For comparison’s sake, Aaron Rodgers fell to the 24th overall pick in the 2005 NFL Draft but had far better college statistics at California over 2 years: 424/665 (63.8%) with 43 touchdowns to 13 interceptions.

Bearing the Load and Efficiency as a Senior
Matt Ryan had a similar turbulent college career but showcased his passing ability as a Senior throwing 654 times with 31 touchdowns to 19 interceptions despite just 59.3% completion rate. Scouts and most in the NFL took into account his stats but also understood that Boston College heavily leaned on his arm that year and Ryan was forced to make plays nearly every game, leading to a rather high 19 interceptions. With that said, high interceptions tend to come with a high volume, aggressive approach as Drew Brees has proven at the NFL level (seasons of 18, 17, 22, and 19 picks).

One of the factors that the New England Patriots liked about Tom Brady coming out of Michigan was the fact that despite his balancing act with teammate Drew Henson, he was far more efficient his Senior season compared to his Junior season.

Tom Brady Junior Year: 214/350 for 2,636 yards and 15 vs 12.
Tom Brady Senior Year: 214/341 for 2,586 yards and 20 vs 6.

Brady was able to improve his numbers despite 9 fewer pass attempts by throwing for 5 more touchdowns (on the same number of completions) while cutting his interceptions in half. Peyton Manning also showed improved decision making as a Senior at Tennessee throwing just 11 interceptions on 477 attempts compared to 12 on 380 as a Junior.

Credit to t-i4.blogspot.com

Eli Manning, despite a subpar team around him at Mississippi, also showed much greater efficiency from his Junior year to Senior year as well: 279/481 for 3401 and 21 vs 15 compared to his Senior numbers of 275/441 for 3600 and 29 vs 10. He wound being selected #1 overall but was subsequently traded to the New York Giants in the 2004 NFL Draft.

How the 2014 NFL QB Class Breaks Down
Tajh Boyd (Clemson): 901/1402 for 11904 and 107 vs 39. Kind of stagnated as he went 33 vs 12, 36 vs 13, and 34 vs 11 in 3 seasons as a starter despite quality talent at skill positions around him.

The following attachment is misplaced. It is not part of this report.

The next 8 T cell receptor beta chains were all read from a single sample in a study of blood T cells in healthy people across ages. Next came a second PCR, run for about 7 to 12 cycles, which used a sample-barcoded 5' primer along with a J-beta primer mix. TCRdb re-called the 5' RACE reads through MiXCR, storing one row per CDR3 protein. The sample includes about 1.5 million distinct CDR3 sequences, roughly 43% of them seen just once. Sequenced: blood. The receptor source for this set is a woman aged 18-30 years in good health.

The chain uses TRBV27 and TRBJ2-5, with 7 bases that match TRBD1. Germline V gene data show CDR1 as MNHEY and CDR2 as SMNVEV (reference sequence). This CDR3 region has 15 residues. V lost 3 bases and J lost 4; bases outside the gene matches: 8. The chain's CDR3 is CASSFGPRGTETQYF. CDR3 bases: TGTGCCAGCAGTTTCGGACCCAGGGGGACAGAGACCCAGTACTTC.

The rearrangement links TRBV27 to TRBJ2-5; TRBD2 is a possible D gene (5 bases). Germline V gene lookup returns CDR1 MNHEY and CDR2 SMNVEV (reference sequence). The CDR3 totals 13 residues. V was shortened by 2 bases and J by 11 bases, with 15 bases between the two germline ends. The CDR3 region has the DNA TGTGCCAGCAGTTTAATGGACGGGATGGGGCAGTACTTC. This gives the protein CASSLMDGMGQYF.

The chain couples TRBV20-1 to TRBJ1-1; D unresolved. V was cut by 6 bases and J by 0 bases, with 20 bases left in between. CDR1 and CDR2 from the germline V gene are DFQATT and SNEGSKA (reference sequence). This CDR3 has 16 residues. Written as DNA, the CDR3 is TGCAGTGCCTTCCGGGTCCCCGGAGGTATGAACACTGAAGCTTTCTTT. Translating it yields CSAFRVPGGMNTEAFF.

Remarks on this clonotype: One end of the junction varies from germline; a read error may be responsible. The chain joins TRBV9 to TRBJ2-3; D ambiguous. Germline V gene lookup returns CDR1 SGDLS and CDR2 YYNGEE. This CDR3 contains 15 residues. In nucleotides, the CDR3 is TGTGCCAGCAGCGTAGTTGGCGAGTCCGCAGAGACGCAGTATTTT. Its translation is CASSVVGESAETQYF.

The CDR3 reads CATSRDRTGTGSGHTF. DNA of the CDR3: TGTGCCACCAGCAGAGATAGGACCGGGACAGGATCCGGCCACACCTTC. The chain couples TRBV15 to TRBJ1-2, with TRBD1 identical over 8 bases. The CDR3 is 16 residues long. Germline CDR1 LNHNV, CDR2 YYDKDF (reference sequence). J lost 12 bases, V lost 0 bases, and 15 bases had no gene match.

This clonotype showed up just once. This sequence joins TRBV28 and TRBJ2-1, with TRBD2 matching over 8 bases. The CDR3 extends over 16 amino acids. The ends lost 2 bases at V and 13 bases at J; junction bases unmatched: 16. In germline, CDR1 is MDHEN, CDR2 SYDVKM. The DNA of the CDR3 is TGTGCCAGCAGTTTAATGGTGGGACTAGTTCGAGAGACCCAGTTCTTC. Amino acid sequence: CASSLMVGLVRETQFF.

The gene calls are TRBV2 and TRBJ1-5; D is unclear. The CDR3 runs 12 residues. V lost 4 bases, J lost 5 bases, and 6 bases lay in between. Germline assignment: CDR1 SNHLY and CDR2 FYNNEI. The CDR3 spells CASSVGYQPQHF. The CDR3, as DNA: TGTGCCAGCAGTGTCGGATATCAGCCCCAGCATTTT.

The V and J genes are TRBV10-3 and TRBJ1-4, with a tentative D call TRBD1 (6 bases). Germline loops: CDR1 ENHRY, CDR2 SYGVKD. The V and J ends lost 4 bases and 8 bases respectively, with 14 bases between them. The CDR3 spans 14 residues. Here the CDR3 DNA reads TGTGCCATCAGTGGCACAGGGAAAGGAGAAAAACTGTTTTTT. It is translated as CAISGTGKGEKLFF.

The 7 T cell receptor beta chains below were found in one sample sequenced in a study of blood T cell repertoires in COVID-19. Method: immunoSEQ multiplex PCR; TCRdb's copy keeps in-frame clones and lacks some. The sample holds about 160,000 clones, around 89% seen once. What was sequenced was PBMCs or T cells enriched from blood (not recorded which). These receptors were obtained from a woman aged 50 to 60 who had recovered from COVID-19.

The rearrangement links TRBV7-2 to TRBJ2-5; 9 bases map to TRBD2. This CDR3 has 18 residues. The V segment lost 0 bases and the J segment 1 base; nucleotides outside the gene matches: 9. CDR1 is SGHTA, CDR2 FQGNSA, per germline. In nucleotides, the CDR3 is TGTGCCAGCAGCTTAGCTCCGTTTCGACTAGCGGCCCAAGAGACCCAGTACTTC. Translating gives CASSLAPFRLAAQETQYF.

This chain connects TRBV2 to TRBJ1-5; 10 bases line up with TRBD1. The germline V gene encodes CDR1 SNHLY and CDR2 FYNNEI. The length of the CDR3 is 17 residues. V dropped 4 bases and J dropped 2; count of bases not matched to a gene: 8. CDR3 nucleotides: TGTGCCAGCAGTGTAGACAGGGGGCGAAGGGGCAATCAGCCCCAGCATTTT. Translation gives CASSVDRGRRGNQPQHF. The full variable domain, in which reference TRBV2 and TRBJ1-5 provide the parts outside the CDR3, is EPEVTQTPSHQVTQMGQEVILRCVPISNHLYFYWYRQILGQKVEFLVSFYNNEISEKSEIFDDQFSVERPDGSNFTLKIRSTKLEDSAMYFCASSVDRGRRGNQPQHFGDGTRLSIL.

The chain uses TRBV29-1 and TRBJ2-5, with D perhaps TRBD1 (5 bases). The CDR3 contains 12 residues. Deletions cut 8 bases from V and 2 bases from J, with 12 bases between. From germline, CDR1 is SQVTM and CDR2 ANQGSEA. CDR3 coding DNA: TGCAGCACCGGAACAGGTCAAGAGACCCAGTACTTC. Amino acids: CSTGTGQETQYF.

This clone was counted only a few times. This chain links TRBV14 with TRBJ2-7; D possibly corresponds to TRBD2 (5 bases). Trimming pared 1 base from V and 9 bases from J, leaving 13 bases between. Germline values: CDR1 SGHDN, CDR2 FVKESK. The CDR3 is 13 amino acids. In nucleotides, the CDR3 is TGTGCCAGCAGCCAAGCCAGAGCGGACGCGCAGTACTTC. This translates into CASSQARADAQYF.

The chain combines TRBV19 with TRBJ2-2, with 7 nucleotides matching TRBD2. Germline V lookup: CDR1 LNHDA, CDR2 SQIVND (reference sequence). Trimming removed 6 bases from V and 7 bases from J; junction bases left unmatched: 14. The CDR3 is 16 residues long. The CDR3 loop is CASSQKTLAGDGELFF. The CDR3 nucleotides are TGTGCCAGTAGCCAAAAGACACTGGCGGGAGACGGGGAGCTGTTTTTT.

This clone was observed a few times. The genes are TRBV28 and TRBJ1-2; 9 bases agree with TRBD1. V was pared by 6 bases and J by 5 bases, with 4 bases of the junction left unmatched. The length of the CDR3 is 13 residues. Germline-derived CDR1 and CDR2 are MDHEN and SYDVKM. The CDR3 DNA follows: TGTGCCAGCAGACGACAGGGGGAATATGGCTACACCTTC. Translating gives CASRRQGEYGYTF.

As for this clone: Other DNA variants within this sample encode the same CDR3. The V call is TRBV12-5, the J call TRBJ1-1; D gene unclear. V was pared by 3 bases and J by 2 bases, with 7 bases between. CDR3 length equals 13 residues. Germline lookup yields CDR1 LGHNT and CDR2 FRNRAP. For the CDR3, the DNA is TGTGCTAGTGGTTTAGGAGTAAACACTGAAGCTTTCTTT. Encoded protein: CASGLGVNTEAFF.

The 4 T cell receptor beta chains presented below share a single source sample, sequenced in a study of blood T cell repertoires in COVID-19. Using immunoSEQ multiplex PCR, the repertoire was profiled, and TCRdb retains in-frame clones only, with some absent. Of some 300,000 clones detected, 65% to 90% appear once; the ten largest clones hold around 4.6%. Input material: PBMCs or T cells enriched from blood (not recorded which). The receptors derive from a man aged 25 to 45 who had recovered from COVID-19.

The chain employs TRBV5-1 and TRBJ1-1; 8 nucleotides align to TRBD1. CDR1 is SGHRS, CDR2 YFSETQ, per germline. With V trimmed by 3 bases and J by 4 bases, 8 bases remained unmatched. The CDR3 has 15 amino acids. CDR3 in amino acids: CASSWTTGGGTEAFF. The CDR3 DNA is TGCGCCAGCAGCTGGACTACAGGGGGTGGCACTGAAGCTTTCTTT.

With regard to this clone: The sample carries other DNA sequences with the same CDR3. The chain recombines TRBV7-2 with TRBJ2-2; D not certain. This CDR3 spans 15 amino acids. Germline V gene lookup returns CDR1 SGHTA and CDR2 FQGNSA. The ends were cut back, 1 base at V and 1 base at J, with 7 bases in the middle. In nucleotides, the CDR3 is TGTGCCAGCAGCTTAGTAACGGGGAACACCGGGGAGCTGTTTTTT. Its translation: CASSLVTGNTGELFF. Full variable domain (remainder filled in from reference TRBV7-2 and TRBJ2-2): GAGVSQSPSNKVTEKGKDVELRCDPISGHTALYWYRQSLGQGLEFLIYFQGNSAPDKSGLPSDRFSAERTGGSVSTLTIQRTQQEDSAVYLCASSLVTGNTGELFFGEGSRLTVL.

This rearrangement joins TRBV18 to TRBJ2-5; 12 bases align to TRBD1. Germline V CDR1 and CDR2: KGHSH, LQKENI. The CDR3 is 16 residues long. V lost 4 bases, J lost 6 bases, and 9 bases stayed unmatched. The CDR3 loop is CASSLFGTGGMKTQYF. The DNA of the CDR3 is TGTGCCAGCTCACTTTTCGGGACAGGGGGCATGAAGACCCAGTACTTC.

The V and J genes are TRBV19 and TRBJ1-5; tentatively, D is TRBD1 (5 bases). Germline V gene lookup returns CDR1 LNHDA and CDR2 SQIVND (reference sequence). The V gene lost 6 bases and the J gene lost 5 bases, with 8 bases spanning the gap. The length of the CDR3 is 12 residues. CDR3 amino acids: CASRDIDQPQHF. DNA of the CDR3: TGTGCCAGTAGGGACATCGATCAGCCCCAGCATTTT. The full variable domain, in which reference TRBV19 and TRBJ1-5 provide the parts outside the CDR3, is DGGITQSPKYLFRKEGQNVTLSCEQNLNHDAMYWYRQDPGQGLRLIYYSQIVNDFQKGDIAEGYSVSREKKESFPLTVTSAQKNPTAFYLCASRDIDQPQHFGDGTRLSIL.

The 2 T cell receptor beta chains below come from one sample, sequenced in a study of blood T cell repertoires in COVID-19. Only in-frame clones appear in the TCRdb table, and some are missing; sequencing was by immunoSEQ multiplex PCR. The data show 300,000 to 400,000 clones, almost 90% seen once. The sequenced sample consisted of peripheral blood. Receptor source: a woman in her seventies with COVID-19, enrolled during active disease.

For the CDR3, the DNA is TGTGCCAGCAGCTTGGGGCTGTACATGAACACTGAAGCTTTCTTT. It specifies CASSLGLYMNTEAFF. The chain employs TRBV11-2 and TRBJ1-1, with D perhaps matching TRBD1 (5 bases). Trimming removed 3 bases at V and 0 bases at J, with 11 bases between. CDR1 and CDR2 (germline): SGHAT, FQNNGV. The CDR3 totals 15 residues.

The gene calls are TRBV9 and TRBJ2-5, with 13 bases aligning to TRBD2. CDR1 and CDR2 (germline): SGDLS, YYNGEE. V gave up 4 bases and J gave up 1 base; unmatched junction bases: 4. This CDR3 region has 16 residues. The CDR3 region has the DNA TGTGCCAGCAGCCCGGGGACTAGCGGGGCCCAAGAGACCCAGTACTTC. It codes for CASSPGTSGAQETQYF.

Teddy Bridgewater (Louisville): 781/1142 for 9817 and 72 vs 24. Went from 27 vs 8 to 31 vs 4 while throwing 8 more passes.
Derek Carr (Fresno State): 1087/1630 for 12843 and 113 vs 24. Went from 37 vs 7 to 50 vs 8 despite throwing 148 more passes.
David Fales (San Jose State): Stagnated from 72.5% and 33 vs 9 as a Junior compared to his Senior year where he went 64.1% and 33 vs 13 despite throwing 36 more passes.
Garrett Gilbert (SMU): Massive jump from 53% to 66.5% as Senior with 21 touchdowns to 7 interceptions.
A.J. McCarron (Alabama): Struggled a little more when asked to carry the load as he threw 28 to 7 on 336 pass attempts compared to 30 to 3 on 314 as a Junior.
Johnny Manziel (Texas A&M): 595/863 for 7820 and 63 vs 22. Jumped from 26 vs 9 to 37 vs 13 on 5 fewer attempts.
Zach Mettenberger (LSU): Big jump as a Senior to 64.9% (from 58.8%) and 22 vs 8 compared to 12 vs 7 the year prior.
Aaron Murray (Georgia): Peaked as a Junior with 386 passes for 36 touchdowns to 10 interceptions but threw 26 to 9 on 347 attempts as a Senior.
Tom Savage (Pittsburgh): 238/389 for 2958 and 21 vs 9 as a Senior at Pittsburgh despite not starting since 2010.

Credit to Wired.com for feature image


Written by David Hunter

David Hunter enjoys writing about wrestling, sports, music, and horror!